Consider adjusting payment terms with vendors/clients

Pay attention to your accounts receivables so you’ll know right away if customers or clients aren’t paying on time. “Review your accounts receivables policies to improve timely payments by customers,” Horton recommends. “This could include adjusting payment terms, or implementing incentives for early payment.”

Only take on new expenses or growth within the context of cash availability

Before you agree to that big project or bring on that new client, review how that will impact your cash flow. As said before, growth isn’t good if you can’t handle the extra costs of new business, whether that’s labor, supplies, inventory or other costs. 

Look into working capital loans or lines of credit

The time to line up a line of credit or loan is often before you need it so it is available when you do.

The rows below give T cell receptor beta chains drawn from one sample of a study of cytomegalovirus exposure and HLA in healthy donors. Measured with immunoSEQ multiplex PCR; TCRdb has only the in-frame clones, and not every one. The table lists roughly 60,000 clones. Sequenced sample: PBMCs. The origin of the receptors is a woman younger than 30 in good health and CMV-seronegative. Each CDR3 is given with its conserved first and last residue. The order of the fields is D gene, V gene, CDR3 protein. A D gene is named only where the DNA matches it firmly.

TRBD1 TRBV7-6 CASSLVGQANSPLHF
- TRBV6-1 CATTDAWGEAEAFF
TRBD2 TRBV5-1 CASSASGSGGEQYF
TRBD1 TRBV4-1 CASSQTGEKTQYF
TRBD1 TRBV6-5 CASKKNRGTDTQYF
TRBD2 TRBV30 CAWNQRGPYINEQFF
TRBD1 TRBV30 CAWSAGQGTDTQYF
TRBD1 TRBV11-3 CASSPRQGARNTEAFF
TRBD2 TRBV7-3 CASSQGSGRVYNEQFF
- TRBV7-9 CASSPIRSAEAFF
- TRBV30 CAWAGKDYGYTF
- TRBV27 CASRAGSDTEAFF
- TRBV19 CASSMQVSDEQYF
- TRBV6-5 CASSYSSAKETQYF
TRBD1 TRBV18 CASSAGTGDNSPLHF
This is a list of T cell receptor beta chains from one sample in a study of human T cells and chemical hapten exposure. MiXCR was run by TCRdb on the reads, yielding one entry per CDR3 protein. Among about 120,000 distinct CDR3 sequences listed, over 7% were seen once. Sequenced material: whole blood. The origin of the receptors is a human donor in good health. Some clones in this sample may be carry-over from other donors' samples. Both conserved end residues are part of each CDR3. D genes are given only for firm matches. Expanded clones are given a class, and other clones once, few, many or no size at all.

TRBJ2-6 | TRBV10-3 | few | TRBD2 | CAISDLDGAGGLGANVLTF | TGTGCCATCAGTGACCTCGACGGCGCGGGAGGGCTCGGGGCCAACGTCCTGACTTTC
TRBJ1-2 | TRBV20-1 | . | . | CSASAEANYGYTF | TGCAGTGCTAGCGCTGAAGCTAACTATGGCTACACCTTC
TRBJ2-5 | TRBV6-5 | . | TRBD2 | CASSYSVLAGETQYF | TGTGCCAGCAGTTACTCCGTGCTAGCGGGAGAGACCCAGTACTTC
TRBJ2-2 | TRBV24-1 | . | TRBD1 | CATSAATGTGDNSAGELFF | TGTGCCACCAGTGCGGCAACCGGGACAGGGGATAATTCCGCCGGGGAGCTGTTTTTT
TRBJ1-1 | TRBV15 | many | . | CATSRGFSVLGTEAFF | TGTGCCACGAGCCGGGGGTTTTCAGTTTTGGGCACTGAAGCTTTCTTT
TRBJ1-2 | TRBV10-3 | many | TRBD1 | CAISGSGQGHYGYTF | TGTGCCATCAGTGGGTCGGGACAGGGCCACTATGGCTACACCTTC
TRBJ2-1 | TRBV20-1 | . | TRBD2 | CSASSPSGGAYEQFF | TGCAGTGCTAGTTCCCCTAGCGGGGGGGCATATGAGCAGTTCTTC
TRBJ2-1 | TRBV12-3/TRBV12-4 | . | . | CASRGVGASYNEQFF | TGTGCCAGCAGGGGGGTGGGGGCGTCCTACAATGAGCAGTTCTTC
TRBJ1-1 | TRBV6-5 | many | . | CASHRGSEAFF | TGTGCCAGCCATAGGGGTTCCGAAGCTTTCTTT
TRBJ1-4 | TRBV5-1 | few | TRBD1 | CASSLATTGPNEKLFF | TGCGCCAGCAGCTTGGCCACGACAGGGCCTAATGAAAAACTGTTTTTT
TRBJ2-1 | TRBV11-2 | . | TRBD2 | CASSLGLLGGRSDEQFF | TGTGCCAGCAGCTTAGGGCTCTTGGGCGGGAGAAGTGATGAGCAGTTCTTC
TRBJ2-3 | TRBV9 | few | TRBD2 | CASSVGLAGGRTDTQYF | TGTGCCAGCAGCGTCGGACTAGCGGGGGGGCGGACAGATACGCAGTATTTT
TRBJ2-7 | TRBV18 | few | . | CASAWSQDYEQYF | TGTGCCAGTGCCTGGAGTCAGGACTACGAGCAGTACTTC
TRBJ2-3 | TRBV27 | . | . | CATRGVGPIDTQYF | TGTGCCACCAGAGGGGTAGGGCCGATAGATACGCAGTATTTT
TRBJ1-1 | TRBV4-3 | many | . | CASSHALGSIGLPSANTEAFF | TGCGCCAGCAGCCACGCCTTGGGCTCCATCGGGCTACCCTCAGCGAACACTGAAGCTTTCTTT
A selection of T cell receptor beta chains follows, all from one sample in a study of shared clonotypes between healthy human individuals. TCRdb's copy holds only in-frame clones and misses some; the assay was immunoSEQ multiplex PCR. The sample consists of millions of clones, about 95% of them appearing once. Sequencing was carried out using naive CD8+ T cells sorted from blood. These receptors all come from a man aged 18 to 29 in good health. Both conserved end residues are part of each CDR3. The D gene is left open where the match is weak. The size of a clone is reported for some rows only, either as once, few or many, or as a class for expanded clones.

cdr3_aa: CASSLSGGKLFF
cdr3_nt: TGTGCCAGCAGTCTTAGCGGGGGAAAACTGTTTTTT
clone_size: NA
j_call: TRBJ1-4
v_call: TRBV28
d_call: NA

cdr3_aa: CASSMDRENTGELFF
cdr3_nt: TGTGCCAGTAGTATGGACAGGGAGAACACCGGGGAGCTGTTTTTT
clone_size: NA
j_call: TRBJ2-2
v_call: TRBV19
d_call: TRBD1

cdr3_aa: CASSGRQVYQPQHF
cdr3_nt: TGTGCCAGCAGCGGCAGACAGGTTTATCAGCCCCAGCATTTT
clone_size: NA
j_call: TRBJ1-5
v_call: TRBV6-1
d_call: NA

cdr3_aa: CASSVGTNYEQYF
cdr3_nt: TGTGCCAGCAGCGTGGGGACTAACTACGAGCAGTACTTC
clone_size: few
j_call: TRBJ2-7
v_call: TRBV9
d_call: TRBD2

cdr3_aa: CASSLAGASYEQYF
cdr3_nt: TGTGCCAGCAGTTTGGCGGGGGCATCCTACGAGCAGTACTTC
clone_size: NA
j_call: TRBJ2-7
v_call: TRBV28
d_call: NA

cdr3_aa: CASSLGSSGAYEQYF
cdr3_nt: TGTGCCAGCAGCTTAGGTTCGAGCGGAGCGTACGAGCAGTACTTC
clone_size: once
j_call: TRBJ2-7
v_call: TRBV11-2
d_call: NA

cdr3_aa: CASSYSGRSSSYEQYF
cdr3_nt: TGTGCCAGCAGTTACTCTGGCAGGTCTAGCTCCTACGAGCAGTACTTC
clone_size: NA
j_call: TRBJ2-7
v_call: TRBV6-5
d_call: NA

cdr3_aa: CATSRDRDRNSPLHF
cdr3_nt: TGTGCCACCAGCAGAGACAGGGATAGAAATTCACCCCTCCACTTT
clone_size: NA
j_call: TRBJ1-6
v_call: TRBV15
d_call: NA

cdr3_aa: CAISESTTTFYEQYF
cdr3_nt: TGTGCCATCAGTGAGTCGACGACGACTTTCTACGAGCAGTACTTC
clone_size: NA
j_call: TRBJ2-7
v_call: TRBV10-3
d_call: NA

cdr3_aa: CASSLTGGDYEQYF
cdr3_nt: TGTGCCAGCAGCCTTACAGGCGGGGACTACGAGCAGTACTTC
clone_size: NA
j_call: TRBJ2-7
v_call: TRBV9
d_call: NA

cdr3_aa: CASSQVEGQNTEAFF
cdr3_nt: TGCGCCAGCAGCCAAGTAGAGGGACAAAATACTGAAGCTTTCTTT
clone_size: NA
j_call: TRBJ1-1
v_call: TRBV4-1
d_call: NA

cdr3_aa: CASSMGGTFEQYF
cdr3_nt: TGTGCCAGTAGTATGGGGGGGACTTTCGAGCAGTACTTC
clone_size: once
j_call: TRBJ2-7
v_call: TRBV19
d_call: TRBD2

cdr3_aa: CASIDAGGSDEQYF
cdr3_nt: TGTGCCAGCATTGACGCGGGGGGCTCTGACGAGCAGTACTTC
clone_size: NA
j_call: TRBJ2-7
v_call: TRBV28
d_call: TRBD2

“Sometimes, clients tell me that they can self-finance their business with savings, which can be good,” says Cranston, “but I often advise them to secure a line of credit at least while their cash balances and assets are strong since they may need it later on and it’s harder to secure a loan or line of credit when the balance sheet looks unhealthy.”

“(Business owners) actually need capital,” Thomas concurs. “The only caveat to that is once they have it, they really aren’t sure what to do with it. This leads to the cycle continuing.”

If you have outstanding debt, review terms periodically to find out whether refinancing your business loans or consolidating debt can save your business money, or help you get better repayment terms. “Consolidate high-interest commercial loans into a lower interest loan, freeing up available cash and increasing reserves,” Horton suggests. 

Prioritize payments of essential expenses first